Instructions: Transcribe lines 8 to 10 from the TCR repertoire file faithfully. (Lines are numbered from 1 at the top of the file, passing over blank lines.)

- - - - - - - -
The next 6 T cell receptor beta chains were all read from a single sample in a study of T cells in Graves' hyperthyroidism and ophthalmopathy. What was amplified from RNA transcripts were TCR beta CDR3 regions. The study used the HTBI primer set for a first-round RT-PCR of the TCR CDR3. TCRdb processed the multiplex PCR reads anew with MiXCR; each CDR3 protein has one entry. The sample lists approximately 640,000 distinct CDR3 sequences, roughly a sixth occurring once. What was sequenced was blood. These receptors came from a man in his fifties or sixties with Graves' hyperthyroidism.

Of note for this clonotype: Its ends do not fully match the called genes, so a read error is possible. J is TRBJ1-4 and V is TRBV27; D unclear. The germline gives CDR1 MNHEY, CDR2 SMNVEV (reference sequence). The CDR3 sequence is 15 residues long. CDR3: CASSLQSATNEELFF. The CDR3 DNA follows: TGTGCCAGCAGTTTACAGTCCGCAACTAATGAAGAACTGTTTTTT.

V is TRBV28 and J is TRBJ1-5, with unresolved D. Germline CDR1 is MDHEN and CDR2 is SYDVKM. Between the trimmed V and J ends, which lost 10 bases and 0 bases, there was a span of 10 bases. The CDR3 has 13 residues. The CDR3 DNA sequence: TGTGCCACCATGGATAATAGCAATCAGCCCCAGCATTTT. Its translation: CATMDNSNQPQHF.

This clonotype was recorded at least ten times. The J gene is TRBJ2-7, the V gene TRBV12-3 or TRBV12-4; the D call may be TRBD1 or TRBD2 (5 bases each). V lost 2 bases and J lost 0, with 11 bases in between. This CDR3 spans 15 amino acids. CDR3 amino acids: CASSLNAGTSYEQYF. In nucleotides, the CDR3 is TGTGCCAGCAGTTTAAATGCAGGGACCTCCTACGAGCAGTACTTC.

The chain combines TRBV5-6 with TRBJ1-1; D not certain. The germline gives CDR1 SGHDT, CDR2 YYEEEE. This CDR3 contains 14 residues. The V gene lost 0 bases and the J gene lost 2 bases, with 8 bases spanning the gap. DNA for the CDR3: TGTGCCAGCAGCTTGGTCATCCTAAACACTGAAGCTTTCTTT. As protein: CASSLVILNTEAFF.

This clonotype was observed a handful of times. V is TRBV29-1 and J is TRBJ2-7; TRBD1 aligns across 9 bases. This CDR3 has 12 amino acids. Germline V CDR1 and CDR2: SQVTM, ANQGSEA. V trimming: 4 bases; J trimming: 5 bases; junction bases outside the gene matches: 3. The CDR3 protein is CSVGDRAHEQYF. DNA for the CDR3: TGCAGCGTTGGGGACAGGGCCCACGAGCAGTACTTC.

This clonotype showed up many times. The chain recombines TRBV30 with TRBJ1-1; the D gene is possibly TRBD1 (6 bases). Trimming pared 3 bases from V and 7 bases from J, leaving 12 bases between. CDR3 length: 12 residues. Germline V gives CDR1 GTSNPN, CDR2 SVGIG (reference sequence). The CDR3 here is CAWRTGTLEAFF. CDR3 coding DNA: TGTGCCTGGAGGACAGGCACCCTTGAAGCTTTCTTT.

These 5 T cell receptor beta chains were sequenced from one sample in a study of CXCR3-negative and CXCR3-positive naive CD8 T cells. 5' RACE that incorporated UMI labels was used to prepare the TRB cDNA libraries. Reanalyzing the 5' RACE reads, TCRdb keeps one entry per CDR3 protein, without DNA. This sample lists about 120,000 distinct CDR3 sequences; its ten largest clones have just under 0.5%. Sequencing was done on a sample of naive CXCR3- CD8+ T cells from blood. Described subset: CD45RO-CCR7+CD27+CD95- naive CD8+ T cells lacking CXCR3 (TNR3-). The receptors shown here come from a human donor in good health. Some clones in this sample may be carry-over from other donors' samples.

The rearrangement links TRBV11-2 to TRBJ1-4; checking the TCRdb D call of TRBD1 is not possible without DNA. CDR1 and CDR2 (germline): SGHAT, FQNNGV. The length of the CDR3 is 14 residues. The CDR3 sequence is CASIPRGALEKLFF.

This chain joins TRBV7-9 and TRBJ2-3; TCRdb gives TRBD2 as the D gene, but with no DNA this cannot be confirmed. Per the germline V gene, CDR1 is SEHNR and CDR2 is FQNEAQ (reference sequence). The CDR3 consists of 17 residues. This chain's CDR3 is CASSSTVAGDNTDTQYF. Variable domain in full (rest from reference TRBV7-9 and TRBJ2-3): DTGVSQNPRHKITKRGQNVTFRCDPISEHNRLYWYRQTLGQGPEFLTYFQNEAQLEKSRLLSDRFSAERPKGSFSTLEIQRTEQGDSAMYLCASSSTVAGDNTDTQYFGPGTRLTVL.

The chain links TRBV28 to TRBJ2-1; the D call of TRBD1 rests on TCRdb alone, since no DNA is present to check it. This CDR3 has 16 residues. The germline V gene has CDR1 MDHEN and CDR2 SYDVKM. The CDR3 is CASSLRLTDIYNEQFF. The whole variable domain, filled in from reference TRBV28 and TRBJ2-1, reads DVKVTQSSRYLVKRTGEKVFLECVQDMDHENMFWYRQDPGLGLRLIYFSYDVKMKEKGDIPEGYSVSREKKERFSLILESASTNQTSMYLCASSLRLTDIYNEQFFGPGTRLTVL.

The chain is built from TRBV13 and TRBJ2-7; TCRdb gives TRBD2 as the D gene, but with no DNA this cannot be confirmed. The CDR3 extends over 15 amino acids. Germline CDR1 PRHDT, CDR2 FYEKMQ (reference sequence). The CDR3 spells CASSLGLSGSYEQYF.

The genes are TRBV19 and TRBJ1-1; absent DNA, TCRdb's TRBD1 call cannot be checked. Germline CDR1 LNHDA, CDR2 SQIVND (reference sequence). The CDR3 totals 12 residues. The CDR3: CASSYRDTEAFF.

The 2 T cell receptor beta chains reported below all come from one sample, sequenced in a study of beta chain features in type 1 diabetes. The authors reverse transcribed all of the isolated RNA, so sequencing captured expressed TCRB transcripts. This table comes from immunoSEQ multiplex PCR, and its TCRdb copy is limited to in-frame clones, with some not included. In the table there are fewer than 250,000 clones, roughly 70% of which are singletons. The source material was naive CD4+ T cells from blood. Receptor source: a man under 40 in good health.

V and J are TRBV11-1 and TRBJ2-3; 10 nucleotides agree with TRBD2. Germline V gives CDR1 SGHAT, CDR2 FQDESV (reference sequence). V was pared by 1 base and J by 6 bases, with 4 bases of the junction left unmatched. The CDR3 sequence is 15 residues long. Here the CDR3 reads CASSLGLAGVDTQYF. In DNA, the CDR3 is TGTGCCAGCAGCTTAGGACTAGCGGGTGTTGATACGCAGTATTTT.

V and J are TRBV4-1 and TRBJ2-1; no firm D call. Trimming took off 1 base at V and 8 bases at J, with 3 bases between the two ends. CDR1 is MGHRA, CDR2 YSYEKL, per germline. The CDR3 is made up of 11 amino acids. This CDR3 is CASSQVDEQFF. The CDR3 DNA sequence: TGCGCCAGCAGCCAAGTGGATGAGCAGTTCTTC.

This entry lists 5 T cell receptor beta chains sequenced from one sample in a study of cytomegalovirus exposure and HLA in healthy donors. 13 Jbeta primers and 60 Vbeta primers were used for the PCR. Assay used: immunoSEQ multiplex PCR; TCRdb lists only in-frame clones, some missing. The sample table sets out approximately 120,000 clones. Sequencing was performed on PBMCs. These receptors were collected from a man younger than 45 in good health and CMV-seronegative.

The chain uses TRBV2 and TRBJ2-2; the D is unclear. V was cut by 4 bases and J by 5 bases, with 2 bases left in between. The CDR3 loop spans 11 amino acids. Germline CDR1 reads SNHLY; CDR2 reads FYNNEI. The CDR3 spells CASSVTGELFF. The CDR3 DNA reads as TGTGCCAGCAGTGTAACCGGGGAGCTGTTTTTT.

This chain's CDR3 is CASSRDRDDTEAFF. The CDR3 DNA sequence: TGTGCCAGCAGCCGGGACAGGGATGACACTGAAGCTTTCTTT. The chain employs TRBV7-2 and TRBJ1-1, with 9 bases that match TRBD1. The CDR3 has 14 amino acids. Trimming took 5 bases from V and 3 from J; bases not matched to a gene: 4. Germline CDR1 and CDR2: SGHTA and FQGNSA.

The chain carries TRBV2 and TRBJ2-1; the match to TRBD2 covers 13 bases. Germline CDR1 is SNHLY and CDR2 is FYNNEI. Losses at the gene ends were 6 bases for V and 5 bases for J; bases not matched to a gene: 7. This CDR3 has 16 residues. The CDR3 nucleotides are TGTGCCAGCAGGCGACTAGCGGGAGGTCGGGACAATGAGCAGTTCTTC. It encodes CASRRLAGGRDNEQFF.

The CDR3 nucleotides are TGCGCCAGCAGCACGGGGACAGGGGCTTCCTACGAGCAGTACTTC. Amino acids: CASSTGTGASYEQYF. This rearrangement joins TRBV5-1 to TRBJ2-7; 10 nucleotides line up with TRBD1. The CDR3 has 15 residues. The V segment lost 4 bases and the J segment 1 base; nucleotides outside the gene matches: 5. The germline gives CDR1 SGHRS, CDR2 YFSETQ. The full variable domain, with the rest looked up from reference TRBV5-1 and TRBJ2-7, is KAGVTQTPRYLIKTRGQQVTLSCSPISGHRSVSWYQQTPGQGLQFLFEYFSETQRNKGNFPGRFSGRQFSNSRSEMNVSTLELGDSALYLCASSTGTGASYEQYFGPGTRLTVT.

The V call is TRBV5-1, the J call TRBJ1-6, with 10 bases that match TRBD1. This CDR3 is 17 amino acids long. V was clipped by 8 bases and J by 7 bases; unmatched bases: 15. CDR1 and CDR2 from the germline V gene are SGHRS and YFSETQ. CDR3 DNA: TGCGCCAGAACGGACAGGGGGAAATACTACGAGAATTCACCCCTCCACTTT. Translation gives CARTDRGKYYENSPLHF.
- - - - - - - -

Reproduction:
These 5 T cell receptor beta chains were sequenced from one sample in a study of CXCR3-negative and CXCR3-positive naive CD8 T cells. 5' RACE that incorporated UMI labels was used to prepare the TRB cDNA libraries. Reanalyzing the 5' RACE reads, TCRdb keeps one entry per CDR3 protein, without DNA. This sample lists about 120,000 distinct CDR3 sequences; its ten largest clones have just under 0.5%. Sequencing was done on a sample of naive CXCR3- CD8+ T cells from blood. Described subset: CD45RO-CCR7+CD27+CD95- naive CD8+ T cells lacking CXCR3 (TNR3-). The receptors shown here come from a human donor in good health. Some clones in this sample may be carry-over from other donors' samples.

The rearrangement links TRBV11-2 to TRBJ1-4; checking the TCRdb D call of TRBD1 is not possible without DNA. CDR1 and CDR2 (germline): SGHAT, FQNNGV. The length of the CDR3 is 14 residues. The CDR3 sequence is CASIPRGALEKLFF.

This chain joins TRBV7-9 and TRBJ2-3; TCRdb gives TRBD2 as the D gene, but with no DNA this cannot be confirmed. Per the germline V gene, CDR1 is SEHNR and CDR2 is FQNEAQ (reference sequence). The CDR3 consists of 17 residues. This chain's CDR3 is CASSSTVAGDNTDTQYF. Variable domain in full (rest from reference TRBV7-9 and TRBJ2-3): DTGVSQNPRHKITKRGQNVTFRCDPISEHNRLYWYRQTLGQGPEFLTYFQNEAQLEKSRLLSDRFSAERPKGSFSTLEIQRTEQGDSAMYLCASSSTVAGDNTDTQYFGPGTRLTVL.